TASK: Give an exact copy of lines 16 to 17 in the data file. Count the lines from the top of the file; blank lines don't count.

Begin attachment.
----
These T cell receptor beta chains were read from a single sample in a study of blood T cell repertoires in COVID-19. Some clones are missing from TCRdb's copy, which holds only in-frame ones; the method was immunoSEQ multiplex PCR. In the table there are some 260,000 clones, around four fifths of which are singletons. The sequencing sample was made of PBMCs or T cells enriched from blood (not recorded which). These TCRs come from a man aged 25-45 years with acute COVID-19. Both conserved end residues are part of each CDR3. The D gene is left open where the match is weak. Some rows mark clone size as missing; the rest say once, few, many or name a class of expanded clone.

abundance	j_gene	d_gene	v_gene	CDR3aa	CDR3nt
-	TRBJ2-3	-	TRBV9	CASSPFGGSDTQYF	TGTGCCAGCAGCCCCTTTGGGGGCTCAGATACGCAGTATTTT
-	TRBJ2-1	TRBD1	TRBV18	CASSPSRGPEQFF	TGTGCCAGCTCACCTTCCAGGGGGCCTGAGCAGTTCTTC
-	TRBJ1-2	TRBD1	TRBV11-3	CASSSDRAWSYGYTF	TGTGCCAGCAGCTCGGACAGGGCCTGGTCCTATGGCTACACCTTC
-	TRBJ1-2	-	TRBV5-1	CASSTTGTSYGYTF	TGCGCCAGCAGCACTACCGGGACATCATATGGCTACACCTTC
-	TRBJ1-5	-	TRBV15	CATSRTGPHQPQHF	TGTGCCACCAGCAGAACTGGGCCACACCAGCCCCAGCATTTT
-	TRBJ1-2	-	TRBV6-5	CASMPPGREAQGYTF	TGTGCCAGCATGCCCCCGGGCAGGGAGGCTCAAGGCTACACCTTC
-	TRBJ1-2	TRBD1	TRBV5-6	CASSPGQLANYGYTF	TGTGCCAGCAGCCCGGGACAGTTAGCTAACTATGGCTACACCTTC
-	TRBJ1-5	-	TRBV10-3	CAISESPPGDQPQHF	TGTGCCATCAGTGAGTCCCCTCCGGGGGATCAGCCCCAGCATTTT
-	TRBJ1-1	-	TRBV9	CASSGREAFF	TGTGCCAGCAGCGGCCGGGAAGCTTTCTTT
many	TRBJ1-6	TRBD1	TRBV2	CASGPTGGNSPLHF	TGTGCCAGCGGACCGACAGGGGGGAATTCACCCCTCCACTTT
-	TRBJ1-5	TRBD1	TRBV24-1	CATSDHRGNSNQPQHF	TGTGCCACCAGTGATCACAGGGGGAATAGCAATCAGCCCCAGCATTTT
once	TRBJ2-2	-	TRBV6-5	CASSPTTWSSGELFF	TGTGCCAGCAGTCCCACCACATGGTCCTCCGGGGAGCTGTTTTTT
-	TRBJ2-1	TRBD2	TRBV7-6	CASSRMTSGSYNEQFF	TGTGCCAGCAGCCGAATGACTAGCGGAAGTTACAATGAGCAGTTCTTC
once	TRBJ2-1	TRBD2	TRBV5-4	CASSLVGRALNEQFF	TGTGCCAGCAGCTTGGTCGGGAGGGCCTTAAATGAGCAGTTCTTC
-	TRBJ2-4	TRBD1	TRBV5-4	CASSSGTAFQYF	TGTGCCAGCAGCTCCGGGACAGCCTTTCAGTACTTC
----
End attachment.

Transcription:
once	TRBJ2-1	TRBD2	TRBV5-4	CASSLVGRALNEQFF	TGTGCCAGCAGCTTGGTCGGGAGGGCCTTAAATGAGCAGTTCTTC
-	TRBJ2-4	TRBD1	TRBV5-4	CASSSGTAFQYF	TGTGCCAGCAGCTCCGGGACAGCCTTTCAGTACTTC